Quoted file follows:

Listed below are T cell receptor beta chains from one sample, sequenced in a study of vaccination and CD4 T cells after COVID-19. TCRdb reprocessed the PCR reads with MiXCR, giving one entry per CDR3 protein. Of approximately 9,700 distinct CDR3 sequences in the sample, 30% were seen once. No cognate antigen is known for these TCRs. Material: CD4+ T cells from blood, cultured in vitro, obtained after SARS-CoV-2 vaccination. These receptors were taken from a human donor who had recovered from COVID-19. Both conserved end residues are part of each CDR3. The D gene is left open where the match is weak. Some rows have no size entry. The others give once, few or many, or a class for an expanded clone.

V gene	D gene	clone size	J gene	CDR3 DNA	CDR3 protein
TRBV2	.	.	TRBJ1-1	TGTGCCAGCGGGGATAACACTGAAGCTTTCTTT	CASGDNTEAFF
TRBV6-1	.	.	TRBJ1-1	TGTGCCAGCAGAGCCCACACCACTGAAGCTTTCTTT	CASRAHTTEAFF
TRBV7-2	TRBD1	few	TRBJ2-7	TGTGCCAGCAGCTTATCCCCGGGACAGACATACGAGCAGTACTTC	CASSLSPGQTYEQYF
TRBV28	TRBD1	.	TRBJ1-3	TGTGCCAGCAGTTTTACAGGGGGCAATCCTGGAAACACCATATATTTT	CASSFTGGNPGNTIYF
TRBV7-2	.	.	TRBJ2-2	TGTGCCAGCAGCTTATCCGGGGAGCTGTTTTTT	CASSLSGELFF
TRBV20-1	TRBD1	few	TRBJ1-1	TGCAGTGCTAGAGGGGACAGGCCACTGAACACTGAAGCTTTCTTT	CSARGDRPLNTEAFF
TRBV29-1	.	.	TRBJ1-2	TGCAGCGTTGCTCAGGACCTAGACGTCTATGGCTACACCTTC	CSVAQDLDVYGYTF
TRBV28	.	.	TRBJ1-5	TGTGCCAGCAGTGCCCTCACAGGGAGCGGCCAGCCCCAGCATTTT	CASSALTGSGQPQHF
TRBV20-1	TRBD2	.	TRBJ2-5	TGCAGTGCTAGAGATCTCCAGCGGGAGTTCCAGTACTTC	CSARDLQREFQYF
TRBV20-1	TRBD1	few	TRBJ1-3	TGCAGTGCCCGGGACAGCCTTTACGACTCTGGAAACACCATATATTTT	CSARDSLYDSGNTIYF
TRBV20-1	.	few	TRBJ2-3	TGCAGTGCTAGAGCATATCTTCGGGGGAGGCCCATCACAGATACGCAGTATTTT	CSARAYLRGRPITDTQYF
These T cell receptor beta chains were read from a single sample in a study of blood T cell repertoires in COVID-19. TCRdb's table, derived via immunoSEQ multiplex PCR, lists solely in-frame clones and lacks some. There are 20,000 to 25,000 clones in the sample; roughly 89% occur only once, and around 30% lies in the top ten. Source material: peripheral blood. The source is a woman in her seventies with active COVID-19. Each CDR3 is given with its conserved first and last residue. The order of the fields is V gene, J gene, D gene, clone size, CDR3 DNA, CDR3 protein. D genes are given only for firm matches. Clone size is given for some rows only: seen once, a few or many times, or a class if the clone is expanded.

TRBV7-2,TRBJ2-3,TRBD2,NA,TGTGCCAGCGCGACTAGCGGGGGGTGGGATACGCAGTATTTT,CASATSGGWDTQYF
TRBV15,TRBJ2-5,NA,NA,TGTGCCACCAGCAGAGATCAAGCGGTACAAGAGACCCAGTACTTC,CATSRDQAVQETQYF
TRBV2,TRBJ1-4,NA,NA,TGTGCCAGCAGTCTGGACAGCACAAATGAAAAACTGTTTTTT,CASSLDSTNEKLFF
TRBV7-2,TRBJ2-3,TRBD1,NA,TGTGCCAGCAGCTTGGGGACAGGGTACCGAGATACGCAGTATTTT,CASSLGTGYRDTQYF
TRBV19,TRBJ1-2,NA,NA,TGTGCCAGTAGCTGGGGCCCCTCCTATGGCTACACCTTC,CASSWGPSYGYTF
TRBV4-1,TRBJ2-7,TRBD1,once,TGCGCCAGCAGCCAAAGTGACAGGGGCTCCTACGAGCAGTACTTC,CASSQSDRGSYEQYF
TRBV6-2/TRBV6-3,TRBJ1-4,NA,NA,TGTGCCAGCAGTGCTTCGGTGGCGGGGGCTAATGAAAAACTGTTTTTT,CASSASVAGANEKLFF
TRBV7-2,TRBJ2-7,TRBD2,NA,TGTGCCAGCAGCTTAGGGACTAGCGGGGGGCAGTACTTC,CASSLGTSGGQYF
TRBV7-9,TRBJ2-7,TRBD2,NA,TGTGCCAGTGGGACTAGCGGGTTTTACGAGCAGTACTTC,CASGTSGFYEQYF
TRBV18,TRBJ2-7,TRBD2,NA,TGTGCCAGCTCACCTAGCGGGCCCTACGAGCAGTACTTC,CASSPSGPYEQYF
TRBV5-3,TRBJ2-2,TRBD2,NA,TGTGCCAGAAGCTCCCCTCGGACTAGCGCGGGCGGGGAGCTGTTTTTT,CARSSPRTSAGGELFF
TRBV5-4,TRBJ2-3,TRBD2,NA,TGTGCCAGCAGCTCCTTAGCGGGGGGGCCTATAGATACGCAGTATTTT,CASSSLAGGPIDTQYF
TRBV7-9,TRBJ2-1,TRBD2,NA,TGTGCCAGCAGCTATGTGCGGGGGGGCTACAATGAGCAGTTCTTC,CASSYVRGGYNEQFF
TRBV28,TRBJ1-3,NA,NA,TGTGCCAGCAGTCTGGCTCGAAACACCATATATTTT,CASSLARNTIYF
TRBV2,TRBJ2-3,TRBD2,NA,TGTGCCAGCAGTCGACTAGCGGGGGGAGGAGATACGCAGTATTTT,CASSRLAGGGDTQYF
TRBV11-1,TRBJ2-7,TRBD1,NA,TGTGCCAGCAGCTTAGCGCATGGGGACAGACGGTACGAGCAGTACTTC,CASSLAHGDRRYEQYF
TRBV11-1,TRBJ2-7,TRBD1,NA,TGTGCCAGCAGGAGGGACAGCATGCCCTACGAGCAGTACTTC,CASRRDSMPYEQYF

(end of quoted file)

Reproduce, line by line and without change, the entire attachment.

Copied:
Listed below are T cell receptor beta chains from one sample, sequenced in a study of vaccination and CD4 T cells after COVID-19. TCRdb reprocessed the PCR reads with MiXCR, giving one entry per CDR3 protein. Of approximately 9,700 distinct CDR3 sequences in the sample, 30% were seen once. No cognate antigen is known for these TCRs. Material: CD4+ T cells from blood, cultured in vitro, obtained after SARS-CoV-2 vaccination. These receptors were taken from a human donor who had recovered from COVID-19. Both conserved end residues are part of each CDR3. The D gene is left open where the match is weak. Some rows have no size entry. The others give once, few or many, or a class for an expanded clone.

V gene	D gene	clone size	J gene	CDR3 DNA	CDR3 protein
TRBV2	.	.	TRBJ1-1	TGTGCCAGCGGGGATAACACTGAAGCTTTCTTT	CASGDNTEAFF
TRBV6-1	.	.	TRBJ1-1	TGTGCCAGCAGAGCCCACACCACTGAAGCTTTCTTT	CASRAHTTEAFF
TRBV7-2	TRBD1	few	TRBJ2-7	TGTGCCAGCAGCTTATCCCCGGGACAGACATACGAGCAGTACTTC	CASSLSPGQTYEQYF
TRBV28	TRBD1	.	TRBJ1-3	TGTGCCAGCAGTTTTACAGGGGGCAATCCTGGAAACACCATATATTTT	CASSFTGGNPGNTIYF
TRBV7-2	.	.	TRBJ2-2	TGTGCCAGCAGCTTATCCGGGGAGCTGTTTTTT	CASSLSGELFF
TRBV20-1	TRBD1	few	TRBJ1-1	TGCAGTGCTAGAGGGGACAGGCCACTGAACACTGAAGCTTTCTTT	CSARGDRPLNTEAFF
TRBV29-1	.	.	TRBJ1-2	TGCAGCGTTGCTCAGGACCTAGACGTCTATGGCTACACCTTC	CSVAQDLDVYGYTF
TRBV28	.	.	TRBJ1-5	TGTGCCAGCAGTGCCCTCACAGGGAGCGGCCAGCCCCAGCATTTT	CASSALTGSGQPQHF
TRBV20-1	TRBD2	.	TRBJ2-5	TGCAGTGCTAGAGATCTCCAGCGGGAGTTCCAGTACTTC	CSARDLQREFQYF
TRBV20-1	TRBD1	few	TRBJ1-3	TGCAGTGCCCGGGACAGCCTTTACGACTCTGGAAACACCATATATTTT	CSARDSLYDSGNTIYF
TRBV20-1	.	few	TRBJ2-3	TGCAGTGCTAGAGCATATCTTCGGGGGAGGCCCATCACAGATACGCAGTATTTT	CSARAYLRGRPITDTQYF
These T cell receptor beta chains were read from a single sample in a study of blood T cell repertoires in COVID-19. TCRdb's table, derived via immunoSEQ multiplex PCR, lists solely in-frame clones and lacks some. There are 20,000 to 25,000 clones in the sample; roughly 89% occur only once, and around 30% lies in the top ten. Source material: peripheral blood. The source is a woman in her seventies with active COVID-19. Each CDR3 is given with its conserved first and last residue. The order of the fields is V gene, J gene, D gene, clone size, CDR3 DNA, CDR3 protein. D genes are given only for firm matches. Clone size is given for some rows only: seen once, a few or many times, or a class if the clone is expanded.

TRBV7-2,TRBJ2-3,TRBD2,NA,TGTGCCAGCGCGACTAGCGGGGGGTGGGATACGCAGTATTTT,CASATSGGWDTQYF
TRBV15,TRBJ2-5,NA,NA,TGTGCCACCAGCAGAGATCAAGCGGTACAAGAGACCCAGTACTTC,CATSRDQAVQETQYF
TRBV2,TRBJ1-4,NA,NA,TGTGCCAGCAGTCTGGACAGCACAAATGAAAAACTGTTTTTT,CASSLDSTNEKLFF
TRBV7-2,TRBJ2-3,TRBD1,NA,TGTGCCAGCAGCTTGGGGACAGGGTACCGAGATACGCAGTATTTT,CASSLGTGYRDTQYF
TRBV19,TRBJ1-2,NA,NA,TGTGCCAGTAGCTGGGGCCCCTCCTATGGCTACACCTTC,CASSWGPSYGYTF
TRBV4-1,TRBJ2-7,TRBD1,once,TGCGCCAGCAGCCAAAGTGACAGGGGCTCCTACGAGCAGTACTTC,CASSQSDRGSYEQYF
TRBV6-2/TRBV6-3,TRBJ1-4,NA,NA,TGTGCCAGCAGTGCTTCGGTGGCGGGGGCTAATGAAAAACTGTTTTTT,CASSASVAGANEKLFF
TRBV7-2,TRBJ2-7,TRBD2,NA,TGTGCCAGCAGCTTAGGGACTAGCGGGGGGCAGTACTTC,CASSLGTSGGQYF
TRBV7-9,TRBJ2-7,TRBD2,NA,TGTGCCAGTGGGACTAGCGGGTTTTACGAGCAGTACTTC,CASGTSGFYEQYF
TRBV18,TRBJ2-7,TRBD2,NA,TGTGCCAGCTCACCTAGCGGGCCCTACGAGCAGTACTTC,CASSPSGPYEQYF
TRBV5-3,TRBJ2-2,TRBD2,NA,TGTGCCAGAAGCTCCCCTCGGACTAGCGCGGGCGGGGAGCTGTTTTTT,CARSSPRTSAGGELFF
TRBV5-4,TRBJ2-3,TRBD2,NA,TGTGCCAGCAGCTCCTTAGCGGGGGGGCCTATAGATACGCAGTATTTT,CASSSLAGGPIDTQYF
TRBV7-9,TRBJ2-1,TRBD2,NA,TGTGCCAGCAGCTATGTGCGGGGGGGCTACAATGAGCAGTTCTTC,CASSYVRGGYNEQFF
TRBV28,TRBJ1-3,NA,NA,TGTGCCAGCAGTCTGGCTCGAAACACCATATATTTT,CASSLARNTIYF
TRBV2,TRBJ2-3,TRBD2,NA,TGTGCCAGCAGTCGACTAGCGGGGGGAGGAGATACGCAGTATTTT,CASSRLAGGGDTQYF
TRBV11-1,TRBJ2-7,TRBD1,NA,TGTGCCAGCAGCTTAGCGCATGGGGACAGACGGTACGAGCAGTACTTC,CASSLAHGDRRYEQYF
TRBV11-1,TRBJ2-7,TRBD1,NA,TGTGCCAGCAGGAGGGACAGCATGCCCTACGAGCAGTACTTC,CASRRDSMPYEQYF